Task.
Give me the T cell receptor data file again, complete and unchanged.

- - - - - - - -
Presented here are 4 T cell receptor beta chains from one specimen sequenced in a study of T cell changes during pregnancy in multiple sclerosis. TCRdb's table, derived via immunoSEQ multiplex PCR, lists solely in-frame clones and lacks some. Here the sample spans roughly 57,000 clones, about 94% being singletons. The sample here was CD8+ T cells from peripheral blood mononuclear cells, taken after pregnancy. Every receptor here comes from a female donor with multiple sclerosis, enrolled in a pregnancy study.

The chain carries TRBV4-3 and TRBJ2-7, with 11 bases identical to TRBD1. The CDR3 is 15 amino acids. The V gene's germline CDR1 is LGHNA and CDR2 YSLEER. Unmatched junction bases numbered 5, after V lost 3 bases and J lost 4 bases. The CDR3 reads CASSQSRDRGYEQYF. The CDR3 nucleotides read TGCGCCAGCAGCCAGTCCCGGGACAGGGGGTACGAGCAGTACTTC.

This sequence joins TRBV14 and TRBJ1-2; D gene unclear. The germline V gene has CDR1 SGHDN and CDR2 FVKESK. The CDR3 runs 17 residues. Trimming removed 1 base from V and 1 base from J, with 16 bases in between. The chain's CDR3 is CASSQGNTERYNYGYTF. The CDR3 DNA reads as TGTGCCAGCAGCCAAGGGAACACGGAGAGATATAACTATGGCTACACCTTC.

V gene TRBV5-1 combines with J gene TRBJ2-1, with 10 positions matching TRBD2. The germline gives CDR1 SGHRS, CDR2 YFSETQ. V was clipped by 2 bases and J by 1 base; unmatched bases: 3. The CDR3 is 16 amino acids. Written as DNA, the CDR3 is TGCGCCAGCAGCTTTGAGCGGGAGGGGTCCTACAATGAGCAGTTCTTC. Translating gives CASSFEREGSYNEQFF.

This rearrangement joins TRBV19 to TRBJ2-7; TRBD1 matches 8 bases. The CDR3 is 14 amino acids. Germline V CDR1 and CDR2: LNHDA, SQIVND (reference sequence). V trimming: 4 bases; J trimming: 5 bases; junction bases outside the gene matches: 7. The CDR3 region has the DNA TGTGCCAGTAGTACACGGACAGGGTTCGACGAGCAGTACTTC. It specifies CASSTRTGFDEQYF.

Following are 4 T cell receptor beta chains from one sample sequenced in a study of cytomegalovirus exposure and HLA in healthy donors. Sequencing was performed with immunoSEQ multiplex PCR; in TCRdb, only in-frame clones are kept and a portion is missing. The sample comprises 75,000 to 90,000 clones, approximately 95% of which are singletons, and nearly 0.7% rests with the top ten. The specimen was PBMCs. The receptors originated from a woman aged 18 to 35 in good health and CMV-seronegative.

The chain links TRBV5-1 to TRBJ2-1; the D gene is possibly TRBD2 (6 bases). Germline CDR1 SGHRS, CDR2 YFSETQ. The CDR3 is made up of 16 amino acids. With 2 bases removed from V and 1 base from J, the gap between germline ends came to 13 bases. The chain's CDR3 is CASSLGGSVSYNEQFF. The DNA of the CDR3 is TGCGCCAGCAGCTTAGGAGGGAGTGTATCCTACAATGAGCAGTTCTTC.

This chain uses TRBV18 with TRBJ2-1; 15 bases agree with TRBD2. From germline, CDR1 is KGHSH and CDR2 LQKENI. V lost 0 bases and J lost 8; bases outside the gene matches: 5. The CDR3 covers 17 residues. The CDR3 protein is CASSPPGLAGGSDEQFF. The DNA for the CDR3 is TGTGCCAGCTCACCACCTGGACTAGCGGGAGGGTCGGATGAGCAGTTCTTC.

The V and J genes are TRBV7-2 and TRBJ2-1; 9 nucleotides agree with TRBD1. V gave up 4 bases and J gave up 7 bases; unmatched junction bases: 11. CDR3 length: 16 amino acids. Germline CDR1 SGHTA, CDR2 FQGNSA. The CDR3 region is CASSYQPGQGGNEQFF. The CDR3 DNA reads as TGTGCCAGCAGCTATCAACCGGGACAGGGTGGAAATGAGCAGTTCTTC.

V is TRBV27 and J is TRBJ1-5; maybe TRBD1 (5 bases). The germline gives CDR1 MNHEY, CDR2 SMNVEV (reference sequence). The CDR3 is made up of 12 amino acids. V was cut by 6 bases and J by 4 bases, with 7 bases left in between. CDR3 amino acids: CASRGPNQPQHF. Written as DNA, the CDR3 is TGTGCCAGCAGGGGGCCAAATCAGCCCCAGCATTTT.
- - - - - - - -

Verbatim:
Presented here are 4 T cell receptor beta chains from one specimen sequenced in a study of T cell changes during pregnancy in multiple sclerosis. TCRdb's table, derived via immunoSEQ multiplex PCR, lists solely in-frame clones and lacks some. Here the sample spans roughly 57,000 clones, about 94% being singletons. The sample here was CD8+ T cells from peripheral blood mononuclear cells, taken after pregnancy. Every receptor here comes from a female donor with multiple sclerosis, enrolled in a pregnancy study.

The chain carries TRBV4-3 and TRBJ2-7, with 11 bases identical to TRBD1. The CDR3 is 15 amino acids. The V gene's germline CDR1 is LGHNA and CDR2 YSLEER. Unmatched junction bases numbered 5, after V lost 3 bases and J lost 4 bases. The CDR3 reads CASSQSRDRGYEQYF. The CDR3 nucleotides read TGCGCCAGCAGCCAGTCCCGGGACAGGGGGTACGAGCAGTACTTC.

This sequence joins TRBV14 and TRBJ1-2; D gene unclear. The germline V gene has CDR1 SGHDN and CDR2 FVKESK. The CDR3 runs 17 residues. Trimming removed 1 base from V and 1 base from J, with 16 bases in between. The chain's CDR3 is CASSQGNTERYNYGYTF. The CDR3 DNA reads as TGTGCCAGCAGCCAAGGGAACACGGAGAGATATAACTATGGCTACACCTTC.

V gene TRBV5-1 combines with J gene TRBJ2-1, with 10 positions matching TRBD2. The germline gives CDR1 SGHRS, CDR2 YFSETQ. V was clipped by 2 bases and J by 1 base; unmatched bases: 3. The CDR3 is 16 amino acids. Written as DNA, the CDR3 is TGCGCCAGCAGCTTTGAGCGGGAGGGGTCCTACAATGAGCAGTTCTTC. Translating gives CASSFEREGSYNEQFF.

This rearrangement joins TRBV19 to TRBJ2-7; TRBD1 matches 8 bases. The CDR3 is 14 amino acids. Germline V CDR1 and CDR2: LNHDA, SQIVND (reference sequence). V trimming: 4 bases; J trimming: 5 bases; junction bases outside the gene matches: 7. The CDR3 region has the DNA TGTGCCAGTAGTACACGGACAGGGTTCGACGAGCAGTACTTC. It specifies CASSTRTGFDEQYF.

Following are 4 T cell receptor beta chains from one sample sequenced in a study of cytomegalovirus exposure and HLA in healthy donors. Sequencing was performed with immunoSEQ multiplex PCR; in TCRdb, only in-frame clones are kept and a portion is missing. The sample comprises 75,000 to 90,000 clones, approximately 95% of which are singletons, and nearly 0.7% rests with the top ten. The specimen was PBMCs. The receptors originated from a woman aged 18 to 35 in good health and CMV-seronegative.

The chain links TRBV5-1 to TRBJ2-1; the D gene is possibly TRBD2 (6 bases). Germline CDR1 SGHRS, CDR2 YFSETQ. The CDR3 is made up of 16 amino acids. With 2 bases removed from V and 1 base from J, the gap between germline ends came to 13 bases. The chain's CDR3 is CASSLGGSVSYNEQFF. The DNA of the CDR3 is TGCGCCAGCAGCTTAGGAGGGAGTGTATCCTACAATGAGCAGTTCTTC.

This chain uses TRBV18 with TRBJ2-1; 15 bases agree with TRBD2. From germline, CDR1 is KGHSH and CDR2 LQKENI. V lost 0 bases and J lost 8; bases outside the gene matches: 5. The CDR3 covers 17 residues. The CDR3 protein is CASSPPGLAGGSDEQFF. The DNA for the CDR3 is TGTGCCAGCTCACCACCTGGACTAGCGGGAGGGTCGGATGAGCAGTTCTTC.

The V and J genes are TRBV7-2 and TRBJ2-1; 9 nucleotides agree with TRBD1. V gave up 4 bases and J gave up 7 bases; unmatched junction bases: 11. CDR3 length: 16 amino acids. Germline CDR1 SGHTA, CDR2 FQGNSA. The CDR3 region is CASSYQPGQGGNEQFF. The CDR3 DNA reads as TGTGCCAGCAGCTATCAACCGGGACAGGGTGGAAATGAGCAGTTCTTC.

V is TRBV27 and J is TRBJ1-5; maybe TRBD1 (5 bases). The germline gives CDR1 MNHEY, CDR2 SMNVEV (reference sequence). The CDR3 is made up of 12 amino acids. V was cut by 6 bases and J by 4 bases, with 7 bases left in between. CDR3 amino acids: CASRGPNQPQHF. Written as DNA, the CDR3 is TGTGCCAGCAGGGGGCCAAATCAGCCCCAGCATTTT.